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Spatial Intelligence – Douglas Lecorchick, Sarah Greene, and Matthew Woodward. Art by Alexander Lecorchick.
Why the Standards Changed and What it Means to You? Michael Daugherty and Charlotte Holter
Using the Universal Design for Learning Framework to Plan for All Students in the Classroom: Representation and Visual Support – Alicia Mrachka
Kids Code: Coding...
Kids Code: Coding in the Primary Classroom – Meg Swecker
Heroes and Villains: A Virtual Summer Camp Learning Experience – Jerry Schnepp and Thomas Roberts
From the Editor:
STEL Core Disciplinary Standard 1: Nature and Characteristics of Technology and Engineering – Virginia R. Jones, DTE
Message from the Elementary STEM Council President:
Supporting the Elementary STEM Community – Thomas Roberts
Books to Briefs:
Honey Hunt: Guiding People to Honey Using Technology – Julia Cin
Meet Heather Young – Heather Young
STEM at Home:
Engaging at Home with Weather-Related Books – by Tracy Young
Radiation Therapist – Bryanne Peterson
Therein, T. (2007).
Where’s the Honey, Honey?
McLean, VA: Cricket Media.
[8 pages; ISBN: 978-1-64262-039-9]
Book image courtesy of Google Books.
Grade Level: The activity is intended for second grade students with some background knowledge of block coding.
This informational text is about the Boran, a group of people in Eastern Africa who follow honeyguides, a type of bird, to find elusive beehives. Both the humans and the honeyguides need each other to efficiently retrieve honey. The Boran save hours by following the honeyguides, and the honeyguides are more successful at getting honey because of the smoke and tools that the Boran use.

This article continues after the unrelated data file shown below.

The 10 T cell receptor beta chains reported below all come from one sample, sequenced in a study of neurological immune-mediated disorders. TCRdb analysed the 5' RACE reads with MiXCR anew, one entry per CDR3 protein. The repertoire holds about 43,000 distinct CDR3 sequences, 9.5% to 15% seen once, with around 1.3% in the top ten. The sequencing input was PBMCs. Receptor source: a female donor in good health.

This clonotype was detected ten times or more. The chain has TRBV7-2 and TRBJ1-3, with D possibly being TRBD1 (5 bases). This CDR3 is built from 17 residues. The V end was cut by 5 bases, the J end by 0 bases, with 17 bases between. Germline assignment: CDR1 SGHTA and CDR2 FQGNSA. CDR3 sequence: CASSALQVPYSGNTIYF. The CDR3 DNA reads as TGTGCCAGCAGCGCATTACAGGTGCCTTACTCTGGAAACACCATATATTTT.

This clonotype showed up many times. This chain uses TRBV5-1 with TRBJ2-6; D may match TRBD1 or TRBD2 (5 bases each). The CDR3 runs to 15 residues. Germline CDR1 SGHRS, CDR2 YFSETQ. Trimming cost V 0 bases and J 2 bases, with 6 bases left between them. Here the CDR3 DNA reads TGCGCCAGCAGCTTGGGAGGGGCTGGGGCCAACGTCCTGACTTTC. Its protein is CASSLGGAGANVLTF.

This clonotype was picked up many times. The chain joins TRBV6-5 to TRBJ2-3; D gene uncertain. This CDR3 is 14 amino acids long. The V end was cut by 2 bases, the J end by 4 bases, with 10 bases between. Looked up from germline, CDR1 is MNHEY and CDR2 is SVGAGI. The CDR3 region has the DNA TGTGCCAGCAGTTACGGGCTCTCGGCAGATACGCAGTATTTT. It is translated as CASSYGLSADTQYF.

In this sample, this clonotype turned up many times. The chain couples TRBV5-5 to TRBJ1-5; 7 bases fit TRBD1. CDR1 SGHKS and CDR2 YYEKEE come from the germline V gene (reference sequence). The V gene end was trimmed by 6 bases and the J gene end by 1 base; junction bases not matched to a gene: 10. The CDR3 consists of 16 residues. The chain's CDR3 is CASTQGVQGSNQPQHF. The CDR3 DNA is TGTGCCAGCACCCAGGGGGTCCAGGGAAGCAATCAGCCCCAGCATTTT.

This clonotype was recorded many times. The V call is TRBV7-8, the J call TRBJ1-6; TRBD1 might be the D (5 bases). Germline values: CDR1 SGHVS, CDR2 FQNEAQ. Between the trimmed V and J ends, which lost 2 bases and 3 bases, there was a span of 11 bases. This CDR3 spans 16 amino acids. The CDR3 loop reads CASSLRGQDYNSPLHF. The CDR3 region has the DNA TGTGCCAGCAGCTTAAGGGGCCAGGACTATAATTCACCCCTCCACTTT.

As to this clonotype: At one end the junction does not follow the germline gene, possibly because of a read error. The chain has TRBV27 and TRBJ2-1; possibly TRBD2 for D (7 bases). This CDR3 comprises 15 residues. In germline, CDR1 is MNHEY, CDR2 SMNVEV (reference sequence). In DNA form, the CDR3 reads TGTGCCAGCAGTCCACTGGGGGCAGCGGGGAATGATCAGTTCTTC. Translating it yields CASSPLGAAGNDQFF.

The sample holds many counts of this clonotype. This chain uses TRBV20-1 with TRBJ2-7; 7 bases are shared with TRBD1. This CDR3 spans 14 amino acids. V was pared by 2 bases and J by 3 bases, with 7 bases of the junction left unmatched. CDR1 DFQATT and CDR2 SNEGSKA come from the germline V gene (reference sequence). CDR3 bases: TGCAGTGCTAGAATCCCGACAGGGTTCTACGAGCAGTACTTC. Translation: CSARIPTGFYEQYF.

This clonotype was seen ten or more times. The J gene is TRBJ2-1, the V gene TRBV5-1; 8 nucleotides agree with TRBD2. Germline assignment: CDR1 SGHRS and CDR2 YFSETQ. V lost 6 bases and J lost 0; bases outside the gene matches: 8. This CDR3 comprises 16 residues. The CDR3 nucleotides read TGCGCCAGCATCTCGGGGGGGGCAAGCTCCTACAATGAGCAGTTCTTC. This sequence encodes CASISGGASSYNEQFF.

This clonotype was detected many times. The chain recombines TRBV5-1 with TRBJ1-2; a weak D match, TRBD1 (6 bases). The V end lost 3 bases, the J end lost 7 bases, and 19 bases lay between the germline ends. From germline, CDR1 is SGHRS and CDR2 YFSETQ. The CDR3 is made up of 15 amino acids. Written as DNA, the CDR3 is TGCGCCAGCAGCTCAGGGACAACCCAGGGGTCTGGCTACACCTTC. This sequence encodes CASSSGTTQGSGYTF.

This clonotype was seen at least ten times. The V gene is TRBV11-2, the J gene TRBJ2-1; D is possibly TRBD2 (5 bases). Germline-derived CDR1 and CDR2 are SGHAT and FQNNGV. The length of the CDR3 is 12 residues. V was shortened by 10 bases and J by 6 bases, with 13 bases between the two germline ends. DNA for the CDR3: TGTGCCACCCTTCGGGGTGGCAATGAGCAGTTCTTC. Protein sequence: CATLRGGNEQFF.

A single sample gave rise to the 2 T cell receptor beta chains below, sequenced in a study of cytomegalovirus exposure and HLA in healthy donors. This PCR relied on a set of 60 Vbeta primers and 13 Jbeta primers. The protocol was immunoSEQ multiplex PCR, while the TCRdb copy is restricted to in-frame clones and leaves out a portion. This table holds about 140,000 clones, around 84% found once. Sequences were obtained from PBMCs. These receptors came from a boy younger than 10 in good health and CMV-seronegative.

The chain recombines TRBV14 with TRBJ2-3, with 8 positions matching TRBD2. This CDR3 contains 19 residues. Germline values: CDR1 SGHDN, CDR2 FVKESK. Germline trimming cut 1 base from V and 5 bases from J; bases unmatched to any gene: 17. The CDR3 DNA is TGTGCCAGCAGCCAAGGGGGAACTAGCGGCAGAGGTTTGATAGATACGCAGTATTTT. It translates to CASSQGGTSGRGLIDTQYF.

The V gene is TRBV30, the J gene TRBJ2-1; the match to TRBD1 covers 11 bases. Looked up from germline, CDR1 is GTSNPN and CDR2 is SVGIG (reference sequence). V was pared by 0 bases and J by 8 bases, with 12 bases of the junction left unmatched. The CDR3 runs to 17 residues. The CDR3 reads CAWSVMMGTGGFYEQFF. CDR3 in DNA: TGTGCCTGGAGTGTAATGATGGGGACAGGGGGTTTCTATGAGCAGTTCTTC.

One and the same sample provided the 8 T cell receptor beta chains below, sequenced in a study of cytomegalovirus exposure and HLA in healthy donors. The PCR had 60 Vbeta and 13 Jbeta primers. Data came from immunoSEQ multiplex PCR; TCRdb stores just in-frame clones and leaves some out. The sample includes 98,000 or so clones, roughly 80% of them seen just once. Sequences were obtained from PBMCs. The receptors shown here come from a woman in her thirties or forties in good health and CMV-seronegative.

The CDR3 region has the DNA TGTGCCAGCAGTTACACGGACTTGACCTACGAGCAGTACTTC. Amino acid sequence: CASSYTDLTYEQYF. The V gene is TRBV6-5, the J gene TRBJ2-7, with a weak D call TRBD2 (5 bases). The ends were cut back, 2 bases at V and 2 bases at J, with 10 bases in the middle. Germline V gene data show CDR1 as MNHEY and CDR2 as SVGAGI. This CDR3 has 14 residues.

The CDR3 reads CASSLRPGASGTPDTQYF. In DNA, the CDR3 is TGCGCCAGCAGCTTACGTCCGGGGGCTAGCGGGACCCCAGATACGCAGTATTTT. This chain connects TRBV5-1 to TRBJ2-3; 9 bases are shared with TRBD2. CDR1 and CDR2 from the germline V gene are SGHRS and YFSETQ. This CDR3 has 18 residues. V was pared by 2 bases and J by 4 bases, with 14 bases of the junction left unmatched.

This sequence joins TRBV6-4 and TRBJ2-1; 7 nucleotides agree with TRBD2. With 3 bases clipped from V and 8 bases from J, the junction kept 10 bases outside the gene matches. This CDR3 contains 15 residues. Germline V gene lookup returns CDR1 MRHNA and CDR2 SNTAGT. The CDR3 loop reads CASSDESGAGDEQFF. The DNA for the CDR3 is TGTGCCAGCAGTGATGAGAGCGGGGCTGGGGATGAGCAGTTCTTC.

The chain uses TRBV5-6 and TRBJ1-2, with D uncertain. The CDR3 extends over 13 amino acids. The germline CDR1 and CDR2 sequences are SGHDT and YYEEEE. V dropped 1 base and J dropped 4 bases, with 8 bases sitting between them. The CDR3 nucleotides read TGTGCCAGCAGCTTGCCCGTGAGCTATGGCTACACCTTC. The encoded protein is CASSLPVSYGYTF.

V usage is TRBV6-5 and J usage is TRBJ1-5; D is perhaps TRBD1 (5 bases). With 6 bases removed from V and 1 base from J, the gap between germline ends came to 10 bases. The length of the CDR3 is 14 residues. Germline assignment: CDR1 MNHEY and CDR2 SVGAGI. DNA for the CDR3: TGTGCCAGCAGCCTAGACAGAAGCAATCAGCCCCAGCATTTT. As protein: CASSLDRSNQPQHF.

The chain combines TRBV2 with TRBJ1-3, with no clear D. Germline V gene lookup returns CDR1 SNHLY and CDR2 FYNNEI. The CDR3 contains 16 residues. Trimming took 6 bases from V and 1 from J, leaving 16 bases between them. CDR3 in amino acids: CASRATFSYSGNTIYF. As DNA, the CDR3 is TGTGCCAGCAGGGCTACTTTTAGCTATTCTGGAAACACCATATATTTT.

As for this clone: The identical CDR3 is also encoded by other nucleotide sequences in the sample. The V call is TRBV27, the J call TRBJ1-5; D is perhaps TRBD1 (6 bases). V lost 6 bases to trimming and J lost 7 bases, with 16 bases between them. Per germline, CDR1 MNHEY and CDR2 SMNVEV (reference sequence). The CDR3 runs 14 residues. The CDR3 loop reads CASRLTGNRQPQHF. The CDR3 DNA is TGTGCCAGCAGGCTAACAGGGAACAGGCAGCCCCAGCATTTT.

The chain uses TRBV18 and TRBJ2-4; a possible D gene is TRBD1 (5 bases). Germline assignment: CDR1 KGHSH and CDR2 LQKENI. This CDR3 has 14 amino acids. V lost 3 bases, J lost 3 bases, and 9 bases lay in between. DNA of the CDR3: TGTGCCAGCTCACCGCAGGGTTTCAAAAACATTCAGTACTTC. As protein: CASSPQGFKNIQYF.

In the story, the honeyguides helped the Boran people find honey faster. Without a honeyguide, it could take nearly nine hours for the Boran people to find a beehive. With a honeyguide, it takes only about three hours. The goal of this lesson is to design a path for a robot to efficiently find honey. The robot will act as a honeyguide bird and guide people to the honey in the room. For this lesson, you can utilize any robot that uses block coding such as Dash, Dot, Ozobot, Sphero, or LegoWeDo. If your school doesn’t have access to robotics, the children can create a program for a person to act as the robot instead. The purpose of the lesson is to build a foundation of writing clear algorithms, so it is not important what tool is used, just that the children are getting the concept of writing clear, efficient directions.
Student Learning Objectives
Students will be able to:
• Recount a story and identify relevant facts.
• Collaborate in the engineering design process with a team of 3-4 people,
• Sketch, answer, and reflect in a design log.
• Use an appropriate tool to measure a path.
• Plan and program a robot using block coding.
• Present their design process and product to the class.
• Recognize that anyone can improve or invent a design to make life easier.
Common Core Standards (Common Core State Standards Initiative, 2020)
• CCSS.MATH.CONTENT.2.MD.A.1: Measure the length of an object by selecting and using appropriate tools such as rulers, yardsticks, meter sticks, and measuring tapes.
• CCSS.ELA-LITERACY.SL.2.4: Tell a story or recount an experience with appropriate facts and relevant, descriptive details, speaking audibly in coherent sentences.
Next Generation Science Standards (NGSS Lead States, 2013)
• NGSS K-2-ETS1-1: Ask questions, make observations, and gather information about a situation people want to change to define a simple problem that can be solved through the development of a new or improved object or tool.
• NGSS K-2-ETS1-2: Develop a simple sketch, drawing, or physical model to illustrate how the shape of an object helps it function as needed to solve a given problem.
• NGSS K-2-ETS1-3: Analyze data from tests of two objects designed to solve the same problem to compare the strengths and weaknesses of how each performs.
Standards for Technological and Engineering Literacy (ITEEA, 2020)